Food security remains one of the key challenges that African countries confront today. This problem is most visibly evidenced by frequent food shortages and famines, such as the crisis in the Horn of Africa that lasted from July 2011 to February 2012 and impacted some 13 million people. But it is also illustrated in less visible, but no less dramatic, ways: The Food and Agriculture Organization (FAO) estimates that 26 percent of Africa’s population is undernourished. Such a figure is not only tragic, but also has devastating long-term consequences for Africa’s economic development. There is a clear link, for instance, between malnourishment and poor health and low education attainment, both important components of human capital.
Thus, for sustainable development to take root, Africa must attain food security, which should be accomplished largely through increasing its own production. Unfortunately, at present, Africa’s agricultural productivity is extremely low. For instance, in 2010, the continent’s cereal production was roughly 1,300 kilograms per hectare, roughly half of that of South Asia (World Bank, a). This poor performance is a result of a number of factors. First, the percentage of arable land that is irrigated in Africa is low, much smaller than an analogous percentage for Asia, 3 percent versus 47 percent (FAO, 2012). In addition, Africa uses less fertilizer than other regions of the globe; compare its 11 kilograms per hectare of arable land versus South Asia’s 169 kilograms (World Bank, a). It also utilizes less machinery: In 2003, there were 1.3 tractors per hectare of arable land in the sub-Saharan region, while the Asia and the Pacific region averaged 14.9 (Ashburner and Kienzle, 2011).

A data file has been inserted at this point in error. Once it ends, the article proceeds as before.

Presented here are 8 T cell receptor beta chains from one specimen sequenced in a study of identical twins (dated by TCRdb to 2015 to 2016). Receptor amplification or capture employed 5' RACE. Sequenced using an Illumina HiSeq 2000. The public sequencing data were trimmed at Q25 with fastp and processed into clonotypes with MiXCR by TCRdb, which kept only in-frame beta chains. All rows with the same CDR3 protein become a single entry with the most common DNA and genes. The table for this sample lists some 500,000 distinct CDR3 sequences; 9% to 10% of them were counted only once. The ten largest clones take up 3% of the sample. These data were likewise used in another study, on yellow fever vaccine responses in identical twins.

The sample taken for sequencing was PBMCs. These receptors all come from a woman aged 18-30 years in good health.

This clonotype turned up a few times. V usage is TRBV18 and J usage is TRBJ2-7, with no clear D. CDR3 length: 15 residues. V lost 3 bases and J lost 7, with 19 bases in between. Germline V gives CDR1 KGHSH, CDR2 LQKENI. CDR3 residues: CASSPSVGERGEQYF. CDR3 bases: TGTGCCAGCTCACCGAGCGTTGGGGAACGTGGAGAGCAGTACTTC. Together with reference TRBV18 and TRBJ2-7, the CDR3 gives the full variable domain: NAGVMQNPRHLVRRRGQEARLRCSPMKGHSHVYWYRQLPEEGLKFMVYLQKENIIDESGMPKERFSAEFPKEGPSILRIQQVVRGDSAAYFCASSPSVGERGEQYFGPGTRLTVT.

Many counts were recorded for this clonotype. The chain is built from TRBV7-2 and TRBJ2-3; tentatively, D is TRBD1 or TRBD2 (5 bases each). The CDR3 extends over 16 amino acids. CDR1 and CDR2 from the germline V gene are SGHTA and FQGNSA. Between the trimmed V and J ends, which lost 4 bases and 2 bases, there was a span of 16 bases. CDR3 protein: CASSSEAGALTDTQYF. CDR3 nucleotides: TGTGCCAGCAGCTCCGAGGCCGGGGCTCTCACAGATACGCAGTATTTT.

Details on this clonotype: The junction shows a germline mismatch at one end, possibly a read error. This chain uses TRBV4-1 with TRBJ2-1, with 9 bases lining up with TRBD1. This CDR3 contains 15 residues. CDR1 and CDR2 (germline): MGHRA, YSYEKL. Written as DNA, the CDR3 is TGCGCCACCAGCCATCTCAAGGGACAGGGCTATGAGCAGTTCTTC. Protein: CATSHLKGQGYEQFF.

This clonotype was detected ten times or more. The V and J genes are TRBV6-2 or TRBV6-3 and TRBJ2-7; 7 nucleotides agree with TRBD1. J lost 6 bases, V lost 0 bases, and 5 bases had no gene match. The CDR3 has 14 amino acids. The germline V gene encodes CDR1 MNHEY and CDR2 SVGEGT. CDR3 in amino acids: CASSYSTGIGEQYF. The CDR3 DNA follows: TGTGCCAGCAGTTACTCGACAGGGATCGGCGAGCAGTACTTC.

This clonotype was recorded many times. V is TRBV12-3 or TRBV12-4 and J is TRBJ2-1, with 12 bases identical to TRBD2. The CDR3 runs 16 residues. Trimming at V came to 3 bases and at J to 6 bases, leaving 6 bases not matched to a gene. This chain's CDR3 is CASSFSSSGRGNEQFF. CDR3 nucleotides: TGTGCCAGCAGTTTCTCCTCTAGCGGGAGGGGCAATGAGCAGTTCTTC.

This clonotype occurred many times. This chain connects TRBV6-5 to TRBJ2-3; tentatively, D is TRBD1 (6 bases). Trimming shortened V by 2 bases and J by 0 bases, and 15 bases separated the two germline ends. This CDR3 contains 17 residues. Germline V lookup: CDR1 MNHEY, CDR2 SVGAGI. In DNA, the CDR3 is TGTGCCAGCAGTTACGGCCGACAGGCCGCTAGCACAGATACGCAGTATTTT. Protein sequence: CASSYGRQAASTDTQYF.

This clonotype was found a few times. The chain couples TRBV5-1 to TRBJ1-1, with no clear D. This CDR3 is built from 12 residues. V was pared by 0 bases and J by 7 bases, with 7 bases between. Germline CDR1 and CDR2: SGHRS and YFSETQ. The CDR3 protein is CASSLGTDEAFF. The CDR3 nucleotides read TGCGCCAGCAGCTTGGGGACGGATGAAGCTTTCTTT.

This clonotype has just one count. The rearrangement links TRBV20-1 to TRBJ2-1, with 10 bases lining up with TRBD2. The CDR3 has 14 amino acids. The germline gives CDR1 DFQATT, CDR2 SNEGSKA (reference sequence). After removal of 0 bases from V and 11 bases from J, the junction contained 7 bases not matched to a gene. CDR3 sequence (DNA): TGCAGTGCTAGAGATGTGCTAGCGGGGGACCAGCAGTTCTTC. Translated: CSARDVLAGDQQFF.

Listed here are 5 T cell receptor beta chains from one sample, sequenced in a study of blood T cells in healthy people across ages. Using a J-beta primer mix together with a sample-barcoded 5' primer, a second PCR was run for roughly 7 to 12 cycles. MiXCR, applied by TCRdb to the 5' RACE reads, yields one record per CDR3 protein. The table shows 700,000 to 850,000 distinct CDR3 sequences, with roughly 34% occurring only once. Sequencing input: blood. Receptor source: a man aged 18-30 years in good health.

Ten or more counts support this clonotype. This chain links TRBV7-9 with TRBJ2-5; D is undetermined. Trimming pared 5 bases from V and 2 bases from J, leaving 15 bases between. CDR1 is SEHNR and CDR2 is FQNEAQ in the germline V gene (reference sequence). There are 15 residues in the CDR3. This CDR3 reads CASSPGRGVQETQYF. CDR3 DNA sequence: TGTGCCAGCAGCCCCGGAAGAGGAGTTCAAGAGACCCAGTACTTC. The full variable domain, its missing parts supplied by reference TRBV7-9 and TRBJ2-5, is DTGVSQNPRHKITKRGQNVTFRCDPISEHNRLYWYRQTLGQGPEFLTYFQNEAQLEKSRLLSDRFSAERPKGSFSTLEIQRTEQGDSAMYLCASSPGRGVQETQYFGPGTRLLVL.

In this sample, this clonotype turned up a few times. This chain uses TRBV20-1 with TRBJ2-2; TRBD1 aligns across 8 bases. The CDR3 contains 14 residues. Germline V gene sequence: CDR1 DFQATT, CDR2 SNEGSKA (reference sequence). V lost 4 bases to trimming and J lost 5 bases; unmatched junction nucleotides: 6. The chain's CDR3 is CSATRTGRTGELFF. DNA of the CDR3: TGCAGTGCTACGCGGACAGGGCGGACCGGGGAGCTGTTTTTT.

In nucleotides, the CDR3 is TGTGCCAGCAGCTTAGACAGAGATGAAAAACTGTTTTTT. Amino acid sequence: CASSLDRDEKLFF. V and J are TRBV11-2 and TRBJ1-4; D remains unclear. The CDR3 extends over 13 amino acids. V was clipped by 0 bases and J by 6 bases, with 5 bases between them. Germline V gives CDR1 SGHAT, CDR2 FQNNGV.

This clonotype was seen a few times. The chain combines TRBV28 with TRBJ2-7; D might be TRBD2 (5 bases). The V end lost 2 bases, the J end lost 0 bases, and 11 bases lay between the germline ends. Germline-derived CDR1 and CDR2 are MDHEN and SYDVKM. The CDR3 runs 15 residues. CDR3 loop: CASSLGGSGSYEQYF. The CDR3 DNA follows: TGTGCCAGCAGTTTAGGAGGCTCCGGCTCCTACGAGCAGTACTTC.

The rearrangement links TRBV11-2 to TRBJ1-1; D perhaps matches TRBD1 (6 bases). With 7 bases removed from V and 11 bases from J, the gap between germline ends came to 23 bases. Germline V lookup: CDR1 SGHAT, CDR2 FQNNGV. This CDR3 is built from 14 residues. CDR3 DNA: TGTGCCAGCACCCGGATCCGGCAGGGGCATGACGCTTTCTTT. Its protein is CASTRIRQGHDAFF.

The African Union (AU) has recognized the challenges these factors and low agricultural productivity present to the long-term development of the continent. In the AU’s Second Ordinary Assembly held in July of 2003 in Maputo, Mozambique, African heads of state ratified an initiative called the Comprehensive Africa Agriculture Development Program (CAADP). The program, part of the New Partnership for Africa Development (NEPAD), was endorsed as a framework meant to create ambitious institutional and policy transformation in the agriculture sector. It was, and is, an agreed-upon process (the label “program” is, in some respects, a misnomer) that embodies unique goals and principles. For example, CAADP implementers sought to address fundamental obstacles to African agricultural development, including the sector’s reliance on external technical assistance, the lack of African political leadership and commitment, as well as poor planning and coordination between national and regional stakeholders. Other agricultural programs initiated at the same time focused predominately on issues of emergency relief, offering short-term solutions, frequently implemented independent of national systems and protocols (Simmons and Howard, 2009).
The explicit goal of CAADP is to “eliminate hunger and reduce poverty through agriculture”1. In pursuit of this aim, African governments commit to two “targets.” The first is to achieve 6 percent annual growth in agricultural productivity by 2015. The second was to increase the allocation of national budgets directed to the agricultural sector to at least 10 percent. The program also has four stated objectives, or “pillars.”